The difference between nonprofit and for-profit business

Nonprofit vs Profit Image

April 25, 2022 – DENTON – We are seeing a trend in women wanting to start a nonprofit vs. a business—without really knowing the difference between the two. Every grant program we have is open to woman-owned businesses in Texas, whether they are a sole proprietor, partnership, corporation or any other for-profit entity.  Nonprofits are excluded and we get at least one request from each grant program asking why.

The Center for Women Entrepreneurs follows the guidelines of the Small Business Administration (SBA) in defining a woman-owned business. The SBA’s Code of Federal Regulations (CFR) Title 13 part 121 clearly states that “a business concern must be organized for profit to meet the definition of a small business,” and that a “501(c)(3) is not organized for profit and as such does not qualify as a small business.”

A nonprofit qualifies for tax-exempt status by the IRS and is organized for some type of social good.  These entities do not have an owner and are led by a board of directors, trustees or committee members. A nonprofit cannot be passed down to the next generation nor can it be woman-, minority- or veteran- owned, as no one owns it.

Funding for nonprofits typically come through grants and donations. Many need a full-time grant writer to help keep them funded for their mission. Financial struggles are common for a nonprofit and they often depend on volunteers as resources. 

An owner of a for-profit business will find it difficult to get financing in the early years as most small businesses fail, making access to capital difficult. Historically, grants were only for nonprofits but more have been available in the last decade. Any profits earned remain with the owner and they have the ability to sell the business.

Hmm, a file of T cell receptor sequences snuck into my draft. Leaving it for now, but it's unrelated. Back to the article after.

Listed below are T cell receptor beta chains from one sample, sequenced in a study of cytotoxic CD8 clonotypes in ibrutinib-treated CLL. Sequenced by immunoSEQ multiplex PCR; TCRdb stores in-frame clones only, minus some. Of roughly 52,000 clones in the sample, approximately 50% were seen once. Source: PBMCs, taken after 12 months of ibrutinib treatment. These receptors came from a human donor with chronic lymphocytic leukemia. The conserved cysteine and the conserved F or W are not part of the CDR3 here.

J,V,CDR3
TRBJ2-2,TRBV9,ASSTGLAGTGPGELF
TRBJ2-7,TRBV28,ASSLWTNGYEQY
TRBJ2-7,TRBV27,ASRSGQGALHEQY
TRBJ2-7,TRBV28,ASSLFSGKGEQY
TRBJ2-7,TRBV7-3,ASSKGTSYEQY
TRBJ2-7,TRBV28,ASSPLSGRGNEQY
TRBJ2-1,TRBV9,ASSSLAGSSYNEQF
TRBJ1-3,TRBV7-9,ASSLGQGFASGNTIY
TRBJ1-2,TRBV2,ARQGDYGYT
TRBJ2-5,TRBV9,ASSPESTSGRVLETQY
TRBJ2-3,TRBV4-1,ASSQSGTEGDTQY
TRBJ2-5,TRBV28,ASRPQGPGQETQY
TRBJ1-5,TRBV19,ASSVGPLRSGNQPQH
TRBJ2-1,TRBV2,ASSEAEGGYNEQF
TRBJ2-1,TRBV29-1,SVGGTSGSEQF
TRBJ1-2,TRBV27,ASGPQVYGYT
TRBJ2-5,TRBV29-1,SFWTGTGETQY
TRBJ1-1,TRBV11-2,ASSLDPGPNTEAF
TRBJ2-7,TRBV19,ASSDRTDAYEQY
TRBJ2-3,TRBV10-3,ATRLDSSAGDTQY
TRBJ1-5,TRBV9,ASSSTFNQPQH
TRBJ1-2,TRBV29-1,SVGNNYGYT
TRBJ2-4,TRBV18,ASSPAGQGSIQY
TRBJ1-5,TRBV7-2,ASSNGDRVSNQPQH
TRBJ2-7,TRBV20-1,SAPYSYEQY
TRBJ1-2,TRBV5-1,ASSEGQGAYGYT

Taxes and financial reporting is different between a tax-exempt nonprofit and a for-profit enterprise. The IRS has many resources to help both navigate these differences. Speaking with an accountant and a lawyer before starting either one of these ventures should help with understanding the complexities of each and determine which one would meet your purpose and goals for the entity.

The Texas Secretary of State (SOS) website is also a great resource to check when starting a for-profit business and learning about the different entities. The SOS site also has information for a nonprofit and the IRS website has information about becoming a 501(c)(3) tax-exempt organization.   

Our small business advisor is available to work with women that want to talk about the different types of entities, or learn more on how to start up or grow a business. You can register for our services at

Tracy Irby is the director for the Center for Women Entrepreneurs at Texas Woman’s University. She can be reached at The center is a program of the Jane Nelson Institute for Women’s Leadership, which is dedicated to preparing more women to take on successful roles in business and public service.

Article first published in the Denton Record-Chronicle.

Page last updated 9:01 AM, April 25, 2022